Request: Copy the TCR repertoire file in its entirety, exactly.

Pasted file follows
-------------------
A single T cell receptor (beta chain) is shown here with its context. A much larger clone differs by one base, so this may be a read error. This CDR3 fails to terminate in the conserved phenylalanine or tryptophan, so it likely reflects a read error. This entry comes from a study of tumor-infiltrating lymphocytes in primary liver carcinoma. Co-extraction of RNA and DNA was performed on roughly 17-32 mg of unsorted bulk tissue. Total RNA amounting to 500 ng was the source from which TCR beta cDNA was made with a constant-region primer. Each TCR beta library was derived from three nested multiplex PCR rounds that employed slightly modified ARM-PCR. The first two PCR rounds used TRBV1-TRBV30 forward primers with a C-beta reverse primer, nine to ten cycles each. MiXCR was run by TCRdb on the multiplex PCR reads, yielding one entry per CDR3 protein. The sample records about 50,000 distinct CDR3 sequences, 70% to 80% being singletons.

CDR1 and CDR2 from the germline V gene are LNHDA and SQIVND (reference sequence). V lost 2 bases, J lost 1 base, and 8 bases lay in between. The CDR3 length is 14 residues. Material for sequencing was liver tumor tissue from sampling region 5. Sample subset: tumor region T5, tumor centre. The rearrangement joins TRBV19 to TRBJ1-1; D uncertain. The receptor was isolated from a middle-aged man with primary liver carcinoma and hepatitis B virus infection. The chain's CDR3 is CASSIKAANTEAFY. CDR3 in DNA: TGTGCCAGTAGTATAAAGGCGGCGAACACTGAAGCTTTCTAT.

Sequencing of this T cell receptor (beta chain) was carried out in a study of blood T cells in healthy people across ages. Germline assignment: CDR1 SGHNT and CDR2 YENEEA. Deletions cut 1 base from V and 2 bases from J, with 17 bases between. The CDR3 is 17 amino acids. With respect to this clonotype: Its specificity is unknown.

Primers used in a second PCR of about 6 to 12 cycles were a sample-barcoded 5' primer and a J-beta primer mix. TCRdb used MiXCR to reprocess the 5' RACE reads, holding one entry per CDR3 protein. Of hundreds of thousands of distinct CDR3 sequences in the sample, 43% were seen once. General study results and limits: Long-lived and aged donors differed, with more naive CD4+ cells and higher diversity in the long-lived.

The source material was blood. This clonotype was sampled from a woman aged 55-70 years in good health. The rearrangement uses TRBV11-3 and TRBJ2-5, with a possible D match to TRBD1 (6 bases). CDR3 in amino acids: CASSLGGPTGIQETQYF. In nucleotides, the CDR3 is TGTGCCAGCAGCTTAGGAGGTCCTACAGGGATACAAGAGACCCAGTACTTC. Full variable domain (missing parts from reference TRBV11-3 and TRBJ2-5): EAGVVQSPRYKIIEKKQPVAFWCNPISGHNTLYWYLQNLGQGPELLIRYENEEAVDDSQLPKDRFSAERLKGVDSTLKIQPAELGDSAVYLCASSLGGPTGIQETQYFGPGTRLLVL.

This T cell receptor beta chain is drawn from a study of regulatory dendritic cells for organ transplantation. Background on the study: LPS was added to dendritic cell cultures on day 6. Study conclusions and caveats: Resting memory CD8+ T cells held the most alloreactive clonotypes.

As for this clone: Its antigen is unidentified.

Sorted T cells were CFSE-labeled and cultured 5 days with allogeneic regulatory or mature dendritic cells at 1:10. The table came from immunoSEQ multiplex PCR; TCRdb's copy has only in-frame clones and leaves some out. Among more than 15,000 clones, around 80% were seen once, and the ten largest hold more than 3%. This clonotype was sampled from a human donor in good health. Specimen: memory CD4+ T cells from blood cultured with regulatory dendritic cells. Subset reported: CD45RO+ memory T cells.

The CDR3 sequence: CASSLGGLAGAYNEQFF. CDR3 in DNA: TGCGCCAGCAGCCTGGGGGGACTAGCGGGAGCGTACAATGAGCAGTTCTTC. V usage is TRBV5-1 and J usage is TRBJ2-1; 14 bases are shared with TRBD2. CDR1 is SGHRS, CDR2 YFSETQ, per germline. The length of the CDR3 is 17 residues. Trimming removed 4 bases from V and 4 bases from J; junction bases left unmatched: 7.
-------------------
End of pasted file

A single T cell receptor (beta chain) is shown here with its context. A much larger clone differs by one base, so this may be a read error. This CDR3 fails to terminate in the conserved phenylalanine or tryptophan, so it likely reflects a read error. This entry comes from a study of tumor-infiltrating lymphocytes in primary liver carcinoma. Co-extraction of RNA and DNA was performed on roughly 17-32 mg of unsorted bulk tissue. Total RNA amounting to 500 ng was the source from which TCR beta cDNA was made with a constant-region primer. Each TCR beta library was derived from three nested multiplex PCR rounds that employed slightly modified ARM-PCR. The first two PCR rounds used TRBV1-TRBV30 forward primers with a C-beta reverse primer, nine to ten cycles each. MiXCR was run by TCRdb on the multiplex PCR reads, yielding one entry per CDR3 protein. The sample records about 50,000 distinct CDR3 sequences, 70% to 80% being singletons.

CDR1 and CDR2 from the germline V gene are LNHDA and SQIVND (reference sequence). V lost 2 bases, J lost 1 base, and 8 bases lay in between. The CDR3 length is 14 residues. Material for sequencing was liver tumor tissue from sampling region 5. Sample subset: tumor region T5, tumor centre. The rearrangement joins TRBV19 to TRBJ1-1; D uncertain. The receptor was isolated from a middle-aged man with primary liver carcinoma and hepatitis B virus infection. The chain's CDR3 is CASSIKAANTEAFY. CDR3 in DNA: TGTGCCAGTAGTATAAAGGCGGCGAACACTGAAGCTTTCTAT.

Sequencing of this T cell receptor (beta chain) was carried out in a study of blood T cells in healthy people across ages. Germline assignment: CDR1 SGHNT and CDR2 YENEEA. Deletions cut 1 base from V and 2 bases from J, with 17 bases between. The CDR3 is 17 amino acids. With respect to this clonotype: Its specificity is unknown.

Primers used in a second PCR of about 6 to 12 cycles were a sample-barcoded 5' primer and a J-beta primer mix. TCRdb used MiXCR to reprocess the 5' RACE reads, holding one entry per CDR3 protein. Of hundreds of thousands of distinct CDR3 sequences in the sample, 43% were seen once. General study results and limits: Long-lived and aged donors differed, with more naive CD4+ cells and higher diversity in the long-lived.

The source material was blood. This clonotype was sampled from a woman aged 55-70 years in good health. The rearrangement uses TRBV11-3 and TRBJ2-5, with a possible D match to TRBD1 (6 bases). CDR3 in amino acids: CASSLGGPTGIQETQYF. In nucleotides, the CDR3 is TGTGCCAGCAGCTTAGGAGGTCCTACAGGGATACAAGAGACCCAGTACTTC. Full variable domain (missing parts from reference TRBV11-3 and TRBJ2-5): EAGVVQSPRYKIIEKKQPVAFWCNPISGHNTLYWYLQNLGQGPELLIRYENEEAVDDSQLPKDRFSAERLKGVDSTLKIQPAELGDSAVYLCASSLGGPTGIQETQYFGPGTRLLVL.

This T cell receptor beta chain is drawn from a study of regulatory dendritic cells for organ transplantation. Background on the study: LPS was added to dendritic cell cultures on day 6. Study conclusions and caveats: Resting memory CD8+ T cells held the most alloreactive clonotypes.

As for this clone: Its antigen is unidentified.

Sorted T cells were CFSE-labeled and cultured 5 days with allogeneic regulatory or mature dendritic cells at 1:10. The table came from immunoSEQ multiplex PCR; TCRdb's copy has only in-frame clones and leaves some out. Among more than 15,000 clones, around 80% were seen once, and the ten largest hold more than 3%. This clonotype was sampled from a human donor in good health. Specimen: memory CD4+ T cells from blood cultured with regulatory dendritic cells. Subset reported: CD45RO+ memory T cells.

The CDR3 sequence: CASSLGGLAGAYNEQFF. CDR3 in DNA: TGCGCCAGCAGCCTGGGGGGACTAGCGGGAGCGTACAATGAGCAGTTCTTC. V usage is TRBV5-1 and J usage is TRBJ2-1; 14 bases are shared with TRBD2. CDR1 is SGHRS, CDR2 YFSETQ, per germline. The length of the CDR3 is 17 residues. Trimming removed 4 bases from V and 4 bases from J; junction bases left unmatched: 7.